Tim Hughes’s weekly newsletter, Dry Heat, summarizes the week’s latest activities and potential opportunities in the markets that he follows. His focus is primarily on the agricultural sector - cattle and grain futures. Contact Mr. Hughes at (602) 859-4100
Timothy Hughes | 602-859-4100 | firstname.lastname@example.org
5/10/13 General Comments
Does Asian inflation mean deflation for the West? I wrote in January about the race to the bottom for currencies. Abe went “all in” for Japan and the result has been a dramatic rise of currencies across the board against the Yen. The overnight fall of the Yen below 1.00 US has triggered neighboring countries to respond in kind. Sri Lanka cut its reverse repo and repurchase rates to 9% and 7% respectively. Then Vietnam cut its refinancing rate to 7% from 8% and Thailand is expected to cut and South Korea.
McDonald’s Corp.’s Japanese business will raise some burger prices by up to 25% this month. It will be the first increase in Japan since 2008. The hikes are part of the company’s plan to boost profitability rather than a rise in materials prices. The choice to raise prices came after the Japanese unit reported a 12% drop in operating profit last year. Is this one of the first signs of the beginning of inflation? Japan imports virtually everything from hamburger to crude oil. If Japan and other Asian countries currencies continue to lose to the US $, they have inflation and we have greater purchasing power for their goods. That is, if there are enough of US with jobs and $’s to buy things.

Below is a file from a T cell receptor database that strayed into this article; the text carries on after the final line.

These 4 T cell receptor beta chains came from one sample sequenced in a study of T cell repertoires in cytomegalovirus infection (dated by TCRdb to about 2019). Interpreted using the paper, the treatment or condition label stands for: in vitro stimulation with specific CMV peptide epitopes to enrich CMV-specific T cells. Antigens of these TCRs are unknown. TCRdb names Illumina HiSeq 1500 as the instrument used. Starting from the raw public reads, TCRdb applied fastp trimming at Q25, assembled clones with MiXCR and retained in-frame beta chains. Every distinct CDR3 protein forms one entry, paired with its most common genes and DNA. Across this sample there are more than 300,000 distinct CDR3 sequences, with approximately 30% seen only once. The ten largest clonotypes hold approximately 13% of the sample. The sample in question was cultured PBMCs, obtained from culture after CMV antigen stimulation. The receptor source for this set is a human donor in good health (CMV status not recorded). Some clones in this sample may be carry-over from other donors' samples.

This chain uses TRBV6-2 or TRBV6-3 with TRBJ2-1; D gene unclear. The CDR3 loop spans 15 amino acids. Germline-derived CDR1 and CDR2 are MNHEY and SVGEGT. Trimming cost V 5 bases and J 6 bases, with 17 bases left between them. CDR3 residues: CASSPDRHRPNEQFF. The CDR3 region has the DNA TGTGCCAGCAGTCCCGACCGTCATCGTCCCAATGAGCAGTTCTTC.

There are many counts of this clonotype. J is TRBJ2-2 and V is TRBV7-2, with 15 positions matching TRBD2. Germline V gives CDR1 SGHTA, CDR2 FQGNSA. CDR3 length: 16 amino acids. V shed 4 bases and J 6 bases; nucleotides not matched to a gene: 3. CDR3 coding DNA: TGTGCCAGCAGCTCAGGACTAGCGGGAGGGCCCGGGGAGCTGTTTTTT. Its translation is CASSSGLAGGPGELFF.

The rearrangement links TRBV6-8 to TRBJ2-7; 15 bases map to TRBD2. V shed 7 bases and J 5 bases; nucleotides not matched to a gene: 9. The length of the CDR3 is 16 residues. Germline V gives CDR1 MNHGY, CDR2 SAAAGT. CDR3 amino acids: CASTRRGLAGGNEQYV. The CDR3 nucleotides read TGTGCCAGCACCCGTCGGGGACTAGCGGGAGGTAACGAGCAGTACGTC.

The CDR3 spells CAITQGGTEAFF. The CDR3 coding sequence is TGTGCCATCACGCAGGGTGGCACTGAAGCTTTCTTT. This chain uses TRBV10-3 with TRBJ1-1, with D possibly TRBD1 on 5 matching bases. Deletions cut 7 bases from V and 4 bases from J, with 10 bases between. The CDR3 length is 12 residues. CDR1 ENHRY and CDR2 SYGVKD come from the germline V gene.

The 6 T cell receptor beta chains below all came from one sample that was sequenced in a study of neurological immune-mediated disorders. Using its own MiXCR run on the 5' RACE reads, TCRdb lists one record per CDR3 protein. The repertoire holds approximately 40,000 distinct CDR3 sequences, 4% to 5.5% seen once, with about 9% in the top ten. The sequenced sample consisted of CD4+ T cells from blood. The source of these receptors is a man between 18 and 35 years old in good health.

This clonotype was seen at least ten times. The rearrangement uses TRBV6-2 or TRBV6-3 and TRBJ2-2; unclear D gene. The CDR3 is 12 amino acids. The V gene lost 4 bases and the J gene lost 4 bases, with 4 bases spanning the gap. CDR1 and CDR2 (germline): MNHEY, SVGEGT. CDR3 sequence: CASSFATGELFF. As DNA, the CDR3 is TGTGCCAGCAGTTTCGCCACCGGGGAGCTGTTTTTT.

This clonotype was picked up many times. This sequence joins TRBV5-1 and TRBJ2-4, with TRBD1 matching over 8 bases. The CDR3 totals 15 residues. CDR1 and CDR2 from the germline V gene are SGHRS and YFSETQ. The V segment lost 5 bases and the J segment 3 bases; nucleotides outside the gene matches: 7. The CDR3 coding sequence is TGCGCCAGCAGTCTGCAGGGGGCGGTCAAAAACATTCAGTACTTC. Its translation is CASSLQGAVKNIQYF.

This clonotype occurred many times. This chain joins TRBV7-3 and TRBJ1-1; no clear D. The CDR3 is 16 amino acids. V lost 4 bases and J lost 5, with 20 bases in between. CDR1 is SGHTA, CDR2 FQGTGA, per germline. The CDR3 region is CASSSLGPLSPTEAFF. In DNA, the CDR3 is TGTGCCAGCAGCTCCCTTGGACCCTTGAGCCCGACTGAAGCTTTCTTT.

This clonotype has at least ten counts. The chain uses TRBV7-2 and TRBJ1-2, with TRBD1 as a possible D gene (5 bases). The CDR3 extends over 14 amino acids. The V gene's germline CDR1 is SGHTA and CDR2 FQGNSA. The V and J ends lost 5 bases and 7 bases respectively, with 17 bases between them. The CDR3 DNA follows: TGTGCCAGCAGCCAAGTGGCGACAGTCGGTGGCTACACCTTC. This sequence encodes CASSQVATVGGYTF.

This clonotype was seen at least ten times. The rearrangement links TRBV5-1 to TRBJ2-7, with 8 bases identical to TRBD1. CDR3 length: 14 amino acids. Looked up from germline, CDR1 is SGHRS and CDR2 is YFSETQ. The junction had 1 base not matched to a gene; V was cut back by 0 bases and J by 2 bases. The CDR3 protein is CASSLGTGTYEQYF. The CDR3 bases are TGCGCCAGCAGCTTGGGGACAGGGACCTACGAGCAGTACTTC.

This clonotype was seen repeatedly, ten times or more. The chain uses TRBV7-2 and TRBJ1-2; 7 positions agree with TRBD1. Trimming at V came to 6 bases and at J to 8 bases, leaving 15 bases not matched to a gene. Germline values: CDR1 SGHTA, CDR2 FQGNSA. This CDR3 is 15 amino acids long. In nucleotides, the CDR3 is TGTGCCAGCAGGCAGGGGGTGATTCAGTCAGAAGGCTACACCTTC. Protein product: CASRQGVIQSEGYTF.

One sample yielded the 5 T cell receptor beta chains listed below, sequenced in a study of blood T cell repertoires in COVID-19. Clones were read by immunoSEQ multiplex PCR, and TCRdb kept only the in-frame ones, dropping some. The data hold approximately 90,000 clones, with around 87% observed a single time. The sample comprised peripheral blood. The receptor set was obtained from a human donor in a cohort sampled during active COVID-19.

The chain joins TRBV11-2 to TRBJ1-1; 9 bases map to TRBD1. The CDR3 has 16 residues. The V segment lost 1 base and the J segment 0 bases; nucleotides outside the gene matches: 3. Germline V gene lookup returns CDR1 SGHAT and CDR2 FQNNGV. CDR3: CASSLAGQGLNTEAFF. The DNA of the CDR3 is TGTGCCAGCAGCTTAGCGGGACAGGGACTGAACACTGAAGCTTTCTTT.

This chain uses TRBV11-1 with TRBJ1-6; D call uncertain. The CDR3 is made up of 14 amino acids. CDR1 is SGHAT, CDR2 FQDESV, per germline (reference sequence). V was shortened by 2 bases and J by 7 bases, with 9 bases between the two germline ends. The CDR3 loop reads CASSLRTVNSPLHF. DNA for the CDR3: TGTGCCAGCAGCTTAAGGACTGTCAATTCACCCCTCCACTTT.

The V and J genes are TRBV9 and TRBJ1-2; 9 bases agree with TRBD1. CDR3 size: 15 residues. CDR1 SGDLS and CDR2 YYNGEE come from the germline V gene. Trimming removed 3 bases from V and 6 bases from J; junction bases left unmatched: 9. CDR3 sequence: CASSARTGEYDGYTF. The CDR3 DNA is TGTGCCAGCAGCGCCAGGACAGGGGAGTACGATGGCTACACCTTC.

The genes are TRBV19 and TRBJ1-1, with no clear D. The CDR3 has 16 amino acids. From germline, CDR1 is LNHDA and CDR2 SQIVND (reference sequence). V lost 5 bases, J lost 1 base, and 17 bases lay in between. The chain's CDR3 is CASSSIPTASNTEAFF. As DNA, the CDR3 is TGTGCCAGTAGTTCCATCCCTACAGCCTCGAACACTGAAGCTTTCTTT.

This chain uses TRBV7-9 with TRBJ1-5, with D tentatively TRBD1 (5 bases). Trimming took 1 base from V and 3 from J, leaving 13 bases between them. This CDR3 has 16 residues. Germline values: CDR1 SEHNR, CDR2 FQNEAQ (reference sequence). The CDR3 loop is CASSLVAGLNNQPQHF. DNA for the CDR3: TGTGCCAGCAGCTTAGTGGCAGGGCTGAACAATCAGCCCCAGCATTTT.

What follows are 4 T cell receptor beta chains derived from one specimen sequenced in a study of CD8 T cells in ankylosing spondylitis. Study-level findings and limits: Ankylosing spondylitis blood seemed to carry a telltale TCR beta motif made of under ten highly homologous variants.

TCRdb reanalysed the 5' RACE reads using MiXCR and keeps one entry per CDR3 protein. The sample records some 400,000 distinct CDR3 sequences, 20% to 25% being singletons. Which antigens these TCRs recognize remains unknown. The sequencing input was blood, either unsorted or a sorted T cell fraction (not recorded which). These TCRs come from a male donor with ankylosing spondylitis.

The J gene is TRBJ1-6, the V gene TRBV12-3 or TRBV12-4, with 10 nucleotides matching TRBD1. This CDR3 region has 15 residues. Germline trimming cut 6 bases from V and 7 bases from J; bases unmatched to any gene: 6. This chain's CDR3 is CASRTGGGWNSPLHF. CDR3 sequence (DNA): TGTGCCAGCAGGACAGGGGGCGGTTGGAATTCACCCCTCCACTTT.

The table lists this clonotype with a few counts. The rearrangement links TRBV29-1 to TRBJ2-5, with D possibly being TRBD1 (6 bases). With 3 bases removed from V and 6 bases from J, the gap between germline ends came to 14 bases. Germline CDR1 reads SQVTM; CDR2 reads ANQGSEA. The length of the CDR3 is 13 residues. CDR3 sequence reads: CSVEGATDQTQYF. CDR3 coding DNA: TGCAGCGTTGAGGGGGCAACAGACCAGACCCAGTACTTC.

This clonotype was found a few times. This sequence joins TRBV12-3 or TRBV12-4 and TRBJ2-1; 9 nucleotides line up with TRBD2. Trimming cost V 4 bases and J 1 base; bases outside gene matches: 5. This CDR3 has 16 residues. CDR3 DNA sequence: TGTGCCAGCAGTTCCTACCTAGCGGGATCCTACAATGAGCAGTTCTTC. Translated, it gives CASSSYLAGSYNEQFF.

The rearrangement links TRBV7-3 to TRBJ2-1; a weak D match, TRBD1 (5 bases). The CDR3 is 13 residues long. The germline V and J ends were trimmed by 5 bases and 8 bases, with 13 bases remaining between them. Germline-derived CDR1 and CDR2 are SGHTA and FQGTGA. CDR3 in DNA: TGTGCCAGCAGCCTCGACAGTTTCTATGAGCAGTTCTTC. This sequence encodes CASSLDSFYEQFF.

Silver: I haven’t written about silver for almost a month and this morning it looks like a bear flag that, if it plays out, would take May/July silver to $20 or lower. The ironic thing about the break in gold and silver is that physical demand for coins actually went up. It is almost as if all of the people who didn’t participate in the big up move in metals, decided to buy the break. Gold looks like it will go back and test the recent low.
Corn & Soybeans: Today at 11:00 am central time we have the World Supply and Demand Estimates. Unless you have been hanging out in the South Pacific, you know that this planting season has been as active as our Congress. Snow, freezes and rain have broken records and kept estimated corn planting to 5% as of 4/28. The 5 year average for this time period is 31%. Last year, by April 28th, almost 50% of corn had been planted.
“Late planting doesn’t always equal reduced yields or higher prices”, according to Rich Nelson of Allendale. He cites 1984 as a similar situation with late planting and coming off of a major moisture problem year.
The crop will be planted and bets are that the yields will be good. The real problem is that we have lost much of our export markets. High prices last year forced international buyers to shift to cheaper feed grains. The USDA’s forecast for corn exports are the lowest since the 1970’s.
Currently USDA estimates farmers to plant 97.3 million acres of corn and 77.1 of soybeans. Some analysts are expecting a shift from corn to soybeans because of late planting.
Cattle: Record beef prices seem to be happening daily and yet the June live cattle futures are very discount to cash cattle. June futures are 120.40 vs cash prices of 126.00 as of Wednesday in Kansas (down 2.00 from last week). Talk of a head and shoulders bottom on the charts in June live cattle may lend support.
Stock Index & Treasuries: The S&P continues to use bears as grist, but I still do not like a market that is forced by central planners.
Chicago Board of Trade
141 West Jackson Blvd.
Chicago, IL 60604
Tel: (800) 769-7021
SubscribeSign up to receive a daily summary of all PRICE | Market Insights blog posts